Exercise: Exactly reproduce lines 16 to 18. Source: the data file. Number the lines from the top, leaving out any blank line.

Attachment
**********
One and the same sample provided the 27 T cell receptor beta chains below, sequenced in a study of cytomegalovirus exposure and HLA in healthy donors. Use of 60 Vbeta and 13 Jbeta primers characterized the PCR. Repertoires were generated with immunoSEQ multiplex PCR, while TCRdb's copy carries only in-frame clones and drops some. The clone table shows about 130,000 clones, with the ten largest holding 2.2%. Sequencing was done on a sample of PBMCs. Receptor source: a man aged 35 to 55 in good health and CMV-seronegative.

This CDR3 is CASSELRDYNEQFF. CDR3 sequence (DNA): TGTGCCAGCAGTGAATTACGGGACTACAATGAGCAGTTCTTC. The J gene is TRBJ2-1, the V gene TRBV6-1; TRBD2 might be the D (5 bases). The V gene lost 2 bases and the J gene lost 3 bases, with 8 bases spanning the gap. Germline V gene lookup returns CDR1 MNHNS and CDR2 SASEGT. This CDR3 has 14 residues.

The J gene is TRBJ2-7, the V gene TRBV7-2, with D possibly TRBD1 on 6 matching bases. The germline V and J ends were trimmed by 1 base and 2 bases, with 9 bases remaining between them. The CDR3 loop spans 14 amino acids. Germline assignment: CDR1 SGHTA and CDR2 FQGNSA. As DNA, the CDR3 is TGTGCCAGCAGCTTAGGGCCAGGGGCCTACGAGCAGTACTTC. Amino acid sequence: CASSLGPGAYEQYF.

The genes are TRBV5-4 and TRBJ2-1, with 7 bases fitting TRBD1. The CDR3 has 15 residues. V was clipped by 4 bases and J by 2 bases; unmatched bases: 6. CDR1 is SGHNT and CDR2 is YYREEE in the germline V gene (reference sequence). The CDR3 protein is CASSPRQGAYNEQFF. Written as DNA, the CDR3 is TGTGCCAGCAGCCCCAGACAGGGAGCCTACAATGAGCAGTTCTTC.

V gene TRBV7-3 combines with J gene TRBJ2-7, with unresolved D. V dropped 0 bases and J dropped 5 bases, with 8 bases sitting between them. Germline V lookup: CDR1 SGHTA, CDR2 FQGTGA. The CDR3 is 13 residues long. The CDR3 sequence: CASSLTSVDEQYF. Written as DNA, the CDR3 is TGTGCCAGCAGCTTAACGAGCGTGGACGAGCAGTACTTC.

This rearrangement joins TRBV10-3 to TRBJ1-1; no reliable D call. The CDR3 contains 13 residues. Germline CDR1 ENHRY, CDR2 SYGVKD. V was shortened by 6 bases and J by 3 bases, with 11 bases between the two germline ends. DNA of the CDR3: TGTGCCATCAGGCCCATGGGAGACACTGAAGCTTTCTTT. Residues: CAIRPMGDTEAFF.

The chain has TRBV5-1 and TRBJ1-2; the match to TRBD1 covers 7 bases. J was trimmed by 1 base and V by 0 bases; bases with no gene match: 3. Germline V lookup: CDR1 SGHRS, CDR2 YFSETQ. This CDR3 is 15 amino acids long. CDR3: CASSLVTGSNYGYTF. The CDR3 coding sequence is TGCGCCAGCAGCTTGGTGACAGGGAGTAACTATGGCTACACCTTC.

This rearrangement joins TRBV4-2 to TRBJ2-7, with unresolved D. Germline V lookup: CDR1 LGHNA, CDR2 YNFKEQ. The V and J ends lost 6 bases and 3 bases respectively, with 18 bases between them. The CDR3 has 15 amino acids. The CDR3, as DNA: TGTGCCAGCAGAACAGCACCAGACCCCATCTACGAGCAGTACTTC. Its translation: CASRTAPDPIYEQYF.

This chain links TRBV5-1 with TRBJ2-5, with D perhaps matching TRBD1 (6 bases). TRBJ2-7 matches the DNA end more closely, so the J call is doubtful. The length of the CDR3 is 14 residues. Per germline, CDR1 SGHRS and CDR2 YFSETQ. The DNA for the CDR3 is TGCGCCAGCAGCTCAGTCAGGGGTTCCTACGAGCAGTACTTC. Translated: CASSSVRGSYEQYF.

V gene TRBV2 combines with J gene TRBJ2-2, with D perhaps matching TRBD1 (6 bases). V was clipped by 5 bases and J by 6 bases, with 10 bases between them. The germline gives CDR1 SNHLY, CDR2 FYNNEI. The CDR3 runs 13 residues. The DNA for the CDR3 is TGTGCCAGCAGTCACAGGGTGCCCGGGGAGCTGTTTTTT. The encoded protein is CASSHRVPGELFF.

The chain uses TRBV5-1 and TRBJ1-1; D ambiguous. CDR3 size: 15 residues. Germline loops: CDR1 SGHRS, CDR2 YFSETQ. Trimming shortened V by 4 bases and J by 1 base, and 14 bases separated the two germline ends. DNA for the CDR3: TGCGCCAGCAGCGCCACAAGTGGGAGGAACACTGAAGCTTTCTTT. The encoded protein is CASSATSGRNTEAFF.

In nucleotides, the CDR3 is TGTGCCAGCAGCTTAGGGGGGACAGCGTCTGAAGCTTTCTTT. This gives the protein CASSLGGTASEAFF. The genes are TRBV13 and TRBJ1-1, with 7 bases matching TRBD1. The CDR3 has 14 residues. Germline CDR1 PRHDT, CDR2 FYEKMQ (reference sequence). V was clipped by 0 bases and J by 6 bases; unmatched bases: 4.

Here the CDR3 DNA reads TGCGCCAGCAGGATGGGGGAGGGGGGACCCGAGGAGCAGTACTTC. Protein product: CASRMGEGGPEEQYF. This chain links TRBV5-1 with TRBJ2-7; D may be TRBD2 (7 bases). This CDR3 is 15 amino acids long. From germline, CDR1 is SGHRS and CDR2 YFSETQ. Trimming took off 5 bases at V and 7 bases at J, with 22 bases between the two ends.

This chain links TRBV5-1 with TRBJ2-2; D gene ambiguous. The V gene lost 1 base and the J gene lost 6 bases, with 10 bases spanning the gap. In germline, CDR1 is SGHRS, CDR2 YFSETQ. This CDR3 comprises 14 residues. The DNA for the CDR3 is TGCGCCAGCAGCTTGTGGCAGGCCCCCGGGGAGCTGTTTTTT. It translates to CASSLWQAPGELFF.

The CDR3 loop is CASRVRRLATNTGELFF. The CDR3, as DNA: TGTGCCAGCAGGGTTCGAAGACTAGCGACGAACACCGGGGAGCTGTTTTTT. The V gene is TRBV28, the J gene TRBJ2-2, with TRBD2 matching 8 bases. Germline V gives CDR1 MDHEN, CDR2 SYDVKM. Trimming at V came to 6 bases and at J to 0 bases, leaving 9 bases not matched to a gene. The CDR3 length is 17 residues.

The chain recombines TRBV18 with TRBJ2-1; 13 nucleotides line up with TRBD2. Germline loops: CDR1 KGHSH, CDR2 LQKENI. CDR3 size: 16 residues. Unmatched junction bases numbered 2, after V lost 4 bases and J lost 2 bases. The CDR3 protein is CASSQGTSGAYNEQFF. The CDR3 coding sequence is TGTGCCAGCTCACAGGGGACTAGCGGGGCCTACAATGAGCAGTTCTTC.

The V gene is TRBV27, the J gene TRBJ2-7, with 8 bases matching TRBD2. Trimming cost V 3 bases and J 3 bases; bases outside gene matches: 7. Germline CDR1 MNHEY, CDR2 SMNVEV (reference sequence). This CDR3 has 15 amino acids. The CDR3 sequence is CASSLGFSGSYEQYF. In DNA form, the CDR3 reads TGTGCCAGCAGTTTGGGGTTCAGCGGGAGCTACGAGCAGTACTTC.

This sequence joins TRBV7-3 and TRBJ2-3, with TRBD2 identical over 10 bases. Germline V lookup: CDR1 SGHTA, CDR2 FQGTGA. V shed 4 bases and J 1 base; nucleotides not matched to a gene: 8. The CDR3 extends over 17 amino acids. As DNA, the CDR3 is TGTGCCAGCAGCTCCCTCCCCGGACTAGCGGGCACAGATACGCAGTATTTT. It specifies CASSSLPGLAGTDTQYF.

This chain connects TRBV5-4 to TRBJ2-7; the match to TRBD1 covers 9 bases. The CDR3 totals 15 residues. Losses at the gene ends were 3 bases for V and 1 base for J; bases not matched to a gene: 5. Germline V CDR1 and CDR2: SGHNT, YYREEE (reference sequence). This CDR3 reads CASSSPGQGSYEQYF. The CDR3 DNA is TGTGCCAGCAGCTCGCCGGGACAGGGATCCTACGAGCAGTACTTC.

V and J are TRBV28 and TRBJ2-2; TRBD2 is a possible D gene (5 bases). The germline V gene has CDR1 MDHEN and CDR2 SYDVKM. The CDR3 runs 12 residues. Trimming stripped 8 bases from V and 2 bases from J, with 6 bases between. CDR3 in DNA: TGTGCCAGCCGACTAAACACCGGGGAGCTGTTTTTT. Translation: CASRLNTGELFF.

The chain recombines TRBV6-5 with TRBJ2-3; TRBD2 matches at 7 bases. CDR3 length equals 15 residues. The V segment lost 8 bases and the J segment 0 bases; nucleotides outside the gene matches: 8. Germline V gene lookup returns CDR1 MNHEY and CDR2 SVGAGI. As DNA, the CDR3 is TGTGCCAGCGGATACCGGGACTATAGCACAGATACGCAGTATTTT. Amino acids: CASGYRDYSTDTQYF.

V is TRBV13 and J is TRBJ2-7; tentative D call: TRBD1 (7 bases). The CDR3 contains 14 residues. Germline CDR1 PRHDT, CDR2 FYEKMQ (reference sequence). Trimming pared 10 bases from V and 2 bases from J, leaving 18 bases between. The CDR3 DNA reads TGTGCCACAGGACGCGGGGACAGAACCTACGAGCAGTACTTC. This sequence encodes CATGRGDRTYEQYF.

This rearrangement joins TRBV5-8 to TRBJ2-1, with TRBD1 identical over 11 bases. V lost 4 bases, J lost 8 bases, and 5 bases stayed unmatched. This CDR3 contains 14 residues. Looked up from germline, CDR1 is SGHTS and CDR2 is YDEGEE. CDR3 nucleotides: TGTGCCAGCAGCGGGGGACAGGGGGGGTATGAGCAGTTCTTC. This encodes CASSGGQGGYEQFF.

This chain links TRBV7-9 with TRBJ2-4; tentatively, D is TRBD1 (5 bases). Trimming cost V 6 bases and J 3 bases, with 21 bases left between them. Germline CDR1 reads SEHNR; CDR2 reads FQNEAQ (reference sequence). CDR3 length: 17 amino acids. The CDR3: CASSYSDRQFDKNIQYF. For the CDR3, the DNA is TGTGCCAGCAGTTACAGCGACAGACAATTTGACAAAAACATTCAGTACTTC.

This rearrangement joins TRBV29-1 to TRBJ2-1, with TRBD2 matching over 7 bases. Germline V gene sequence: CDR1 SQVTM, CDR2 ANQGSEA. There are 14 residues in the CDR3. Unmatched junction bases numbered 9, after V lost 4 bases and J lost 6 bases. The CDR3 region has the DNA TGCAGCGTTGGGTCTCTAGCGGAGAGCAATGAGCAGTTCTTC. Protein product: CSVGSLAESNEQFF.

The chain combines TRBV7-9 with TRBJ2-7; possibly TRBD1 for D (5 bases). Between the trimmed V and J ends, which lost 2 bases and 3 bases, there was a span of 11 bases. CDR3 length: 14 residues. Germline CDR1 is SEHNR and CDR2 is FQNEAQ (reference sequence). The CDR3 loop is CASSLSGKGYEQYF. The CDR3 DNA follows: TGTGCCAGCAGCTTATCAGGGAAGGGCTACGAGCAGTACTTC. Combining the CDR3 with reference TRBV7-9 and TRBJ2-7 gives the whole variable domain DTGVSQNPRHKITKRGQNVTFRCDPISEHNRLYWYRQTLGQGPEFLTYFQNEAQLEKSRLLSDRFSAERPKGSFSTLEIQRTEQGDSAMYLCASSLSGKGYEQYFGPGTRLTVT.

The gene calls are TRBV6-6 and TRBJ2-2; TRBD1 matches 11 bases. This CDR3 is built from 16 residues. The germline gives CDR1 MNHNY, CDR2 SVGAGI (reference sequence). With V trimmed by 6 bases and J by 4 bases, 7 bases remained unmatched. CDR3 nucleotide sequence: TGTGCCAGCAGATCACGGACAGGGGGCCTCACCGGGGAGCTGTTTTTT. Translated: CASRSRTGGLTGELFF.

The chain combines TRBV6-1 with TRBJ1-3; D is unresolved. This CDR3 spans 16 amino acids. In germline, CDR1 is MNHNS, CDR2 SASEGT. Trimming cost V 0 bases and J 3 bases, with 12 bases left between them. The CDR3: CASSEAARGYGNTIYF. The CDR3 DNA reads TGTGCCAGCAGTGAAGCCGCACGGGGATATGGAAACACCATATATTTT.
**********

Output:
The chain recombines TRBV18 with TRBJ2-1; 13 nucleotides line up with TRBD2. Germline loops: CDR1 KGHSH, CDR2 LQKENI. CDR3 size: 16 residues. Unmatched junction bases numbered 2, after V lost 4 bases and J lost 2 bases. The CDR3 protein is CASSQGTSGAYNEQFF. The CDR3 coding sequence is TGTGCCAGCTCACAGGGGACTAGCGGGGCCTACAATGAGCAGTTCTTC.

The V gene is TRBV27, the J gene TRBJ2-7, with 8 bases matching TRBD2. Trimming cost V 3 bases and J 3 bases; bases outside gene matches: 7. Germline CDR1 MNHEY, CDR2 SMNVEV (reference sequence). This CDR3 has 15 amino acids. The CDR3 sequence is CASSLGFSGSYEQYF. In DNA form, the CDR3 reads TGTGCCAGCAGTTTGGGGTTCAGCGGGAGCTACGAGCAGTACTTC.

This sequence joins TRBV7-3 and TRBJ2-3, with TRBD2 identical over 10 bases. Germline V lookup: CDR1 SGHTA, CDR2 FQGTGA. V shed 4 bases and J 1 base; nucleotides not matched to a gene: 8. The CDR3 extends over 17 amino acids. As DNA, the CDR3 is TGTGCCAGCAGCTCCCTCCCCGGACTAGCGGGCACAGATACGCAGTATTTT. It specifies CASSSLPGLAGTDTQYF.